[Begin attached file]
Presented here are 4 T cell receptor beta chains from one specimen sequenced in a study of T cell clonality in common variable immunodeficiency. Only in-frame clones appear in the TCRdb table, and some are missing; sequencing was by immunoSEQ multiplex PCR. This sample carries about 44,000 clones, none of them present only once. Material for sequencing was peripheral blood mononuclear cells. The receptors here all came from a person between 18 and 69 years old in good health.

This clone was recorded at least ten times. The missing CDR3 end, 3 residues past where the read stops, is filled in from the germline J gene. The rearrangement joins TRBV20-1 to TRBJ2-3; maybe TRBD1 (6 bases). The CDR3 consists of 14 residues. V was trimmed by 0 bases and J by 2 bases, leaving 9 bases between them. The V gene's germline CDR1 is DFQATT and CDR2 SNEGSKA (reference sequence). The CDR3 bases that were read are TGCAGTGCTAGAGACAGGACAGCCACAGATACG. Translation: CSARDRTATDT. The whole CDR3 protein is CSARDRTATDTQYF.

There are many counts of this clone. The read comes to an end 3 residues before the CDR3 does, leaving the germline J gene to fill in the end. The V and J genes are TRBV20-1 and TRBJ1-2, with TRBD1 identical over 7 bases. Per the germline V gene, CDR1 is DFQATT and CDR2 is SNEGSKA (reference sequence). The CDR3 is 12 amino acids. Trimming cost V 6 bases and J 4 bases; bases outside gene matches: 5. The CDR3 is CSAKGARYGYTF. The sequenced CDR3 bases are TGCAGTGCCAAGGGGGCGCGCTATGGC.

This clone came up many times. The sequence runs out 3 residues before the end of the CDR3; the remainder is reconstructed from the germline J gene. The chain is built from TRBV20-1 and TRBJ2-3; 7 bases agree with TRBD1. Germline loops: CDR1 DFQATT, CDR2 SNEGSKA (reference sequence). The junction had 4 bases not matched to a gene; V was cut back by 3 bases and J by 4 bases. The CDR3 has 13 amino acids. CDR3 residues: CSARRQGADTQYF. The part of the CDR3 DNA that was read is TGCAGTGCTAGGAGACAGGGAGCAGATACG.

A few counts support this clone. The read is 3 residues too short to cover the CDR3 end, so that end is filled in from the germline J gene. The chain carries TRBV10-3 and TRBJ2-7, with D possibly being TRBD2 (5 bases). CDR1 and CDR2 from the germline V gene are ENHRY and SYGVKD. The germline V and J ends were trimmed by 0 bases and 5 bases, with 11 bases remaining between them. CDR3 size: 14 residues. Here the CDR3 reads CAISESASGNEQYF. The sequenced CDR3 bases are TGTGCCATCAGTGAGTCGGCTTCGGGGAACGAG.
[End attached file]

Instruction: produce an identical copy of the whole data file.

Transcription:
Presented here are 4 T cell receptor beta chains from one specimen sequenced in a study of T cell clonality in common variable immunodeficiency. Only in-frame clones appear in the TCRdb table, and some are missing; sequencing was by immunoSEQ multiplex PCR. This sample carries about 44,000 clones, none of them present only once. Material for sequencing was peripheral blood mononuclear cells. The receptors here all came from a person between 18 and 69 years old in good health.

This clone was recorded at least ten times. The missing CDR3 end, 3 residues past where the read stops, is filled in from the germline J gene. The rearrangement joins TRBV20-1 to TRBJ2-3; maybe TRBD1 (6 bases). The CDR3 consists of 14 residues. V was trimmed by 0 bases and J by 2 bases, leaving 9 bases between them. The V gene's germline CDR1 is DFQATT and CDR2 SNEGSKA (reference sequence). The CDR3 bases that were read are TGCAGTGCTAGAGACAGGACAGCCACAGATACG. Translation: CSARDRTATDT. The whole CDR3 protein is CSARDRTATDTQYF.

There are many counts of this clone. The read comes to an end 3 residues before the CDR3 does, leaving the germline J gene to fill in the end. The V and J genes are TRBV20-1 and TRBJ1-2, with TRBD1 identical over 7 bases. Per the germline V gene, CDR1 is DFQATT and CDR2 is SNEGSKA (reference sequence). The CDR3 is 12 amino acids. Trimming cost V 6 bases and J 4 bases; bases outside gene matches: 5. The CDR3 is CSAKGARYGYTF. The sequenced CDR3 bases are TGCAGTGCCAAGGGGGCGCGCTATGGC.

This clone came up many times. The sequence runs out 3 residues before the end of the CDR3; the remainder is reconstructed from the germline J gene. The chain is built from TRBV20-1 and TRBJ2-3; 7 bases agree with TRBD1. Germline loops: CDR1 DFQATT, CDR2 SNEGSKA (reference sequence). The junction had 4 bases not matched to a gene; V was cut back by 3 bases and J by 4 bases. The CDR3 has 13 amino acids. CDR3 residues: CSARRQGADTQYF. The part of the CDR3 DNA that was read is TGCAGTGCTAGGAGACAGGGAGCAGATACG.

A few counts support this clone. The read is 3 residues too short to cover the CDR3 end, so that end is filled in from the germline J gene. The chain carries TRBV10-3 and TRBJ2-7, with D possibly being TRBD2 (5 bases). CDR1 and CDR2 from the germline V gene are ENHRY and SYGVKD. The germline V and J ends were trimmed by 0 bases and 5 bases, with 11 bases remaining between them. CDR3 size: 14 residues. Here the CDR3 reads CAISESASGNEQYF. The sequenced CDR3 bases are TGTGCCATCAGTGAGTCGGCTTCGGGGAACGAG.